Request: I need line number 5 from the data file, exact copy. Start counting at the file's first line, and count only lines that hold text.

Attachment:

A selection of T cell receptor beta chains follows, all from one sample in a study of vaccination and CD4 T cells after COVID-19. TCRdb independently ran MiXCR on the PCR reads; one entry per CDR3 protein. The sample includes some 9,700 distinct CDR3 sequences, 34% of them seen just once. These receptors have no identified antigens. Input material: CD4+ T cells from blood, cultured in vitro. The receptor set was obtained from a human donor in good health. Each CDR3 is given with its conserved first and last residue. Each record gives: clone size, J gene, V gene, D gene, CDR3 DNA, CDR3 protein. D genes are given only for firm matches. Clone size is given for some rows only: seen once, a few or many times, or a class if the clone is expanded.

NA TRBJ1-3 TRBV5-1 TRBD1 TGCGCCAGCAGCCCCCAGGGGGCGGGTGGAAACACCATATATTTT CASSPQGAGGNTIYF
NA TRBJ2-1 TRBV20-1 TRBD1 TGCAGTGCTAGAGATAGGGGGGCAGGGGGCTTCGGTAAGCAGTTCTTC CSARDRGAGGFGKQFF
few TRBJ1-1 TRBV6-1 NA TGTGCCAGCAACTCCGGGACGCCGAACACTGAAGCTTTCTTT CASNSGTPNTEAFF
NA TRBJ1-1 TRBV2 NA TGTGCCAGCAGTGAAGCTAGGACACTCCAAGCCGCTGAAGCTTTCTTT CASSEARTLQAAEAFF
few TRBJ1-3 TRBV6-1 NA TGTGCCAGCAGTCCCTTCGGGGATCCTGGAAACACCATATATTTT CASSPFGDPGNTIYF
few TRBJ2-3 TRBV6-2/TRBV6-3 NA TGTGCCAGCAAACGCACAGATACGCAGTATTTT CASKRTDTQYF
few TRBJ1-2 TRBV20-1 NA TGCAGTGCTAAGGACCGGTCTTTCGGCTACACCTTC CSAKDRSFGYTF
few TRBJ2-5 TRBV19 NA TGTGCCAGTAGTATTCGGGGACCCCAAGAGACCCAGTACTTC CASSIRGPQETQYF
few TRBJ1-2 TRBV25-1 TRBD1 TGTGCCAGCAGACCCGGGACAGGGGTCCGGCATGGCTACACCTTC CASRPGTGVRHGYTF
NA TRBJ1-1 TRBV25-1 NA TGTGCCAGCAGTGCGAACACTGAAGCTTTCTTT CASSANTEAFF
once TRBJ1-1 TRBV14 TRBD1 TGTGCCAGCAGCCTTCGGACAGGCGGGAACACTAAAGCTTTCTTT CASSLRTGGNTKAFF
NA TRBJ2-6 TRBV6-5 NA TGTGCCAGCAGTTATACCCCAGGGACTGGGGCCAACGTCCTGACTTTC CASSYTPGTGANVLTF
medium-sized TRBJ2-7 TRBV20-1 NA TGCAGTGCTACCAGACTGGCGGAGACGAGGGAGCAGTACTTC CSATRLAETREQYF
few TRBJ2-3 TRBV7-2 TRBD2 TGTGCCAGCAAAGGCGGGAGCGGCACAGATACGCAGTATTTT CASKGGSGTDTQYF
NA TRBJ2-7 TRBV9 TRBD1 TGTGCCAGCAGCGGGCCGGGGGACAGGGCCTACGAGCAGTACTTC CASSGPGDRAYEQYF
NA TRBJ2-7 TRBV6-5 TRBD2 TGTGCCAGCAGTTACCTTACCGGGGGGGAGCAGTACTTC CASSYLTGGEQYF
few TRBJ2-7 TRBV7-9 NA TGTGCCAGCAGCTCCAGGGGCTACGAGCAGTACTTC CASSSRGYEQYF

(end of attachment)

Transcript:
NA TRBJ1-1 TRBV2 NA TGTGCCAGCAGTGAAGCTAGGACACTCCAAGCCGCTGAAGCTTTCTTT CASSEARTLQAAEAFF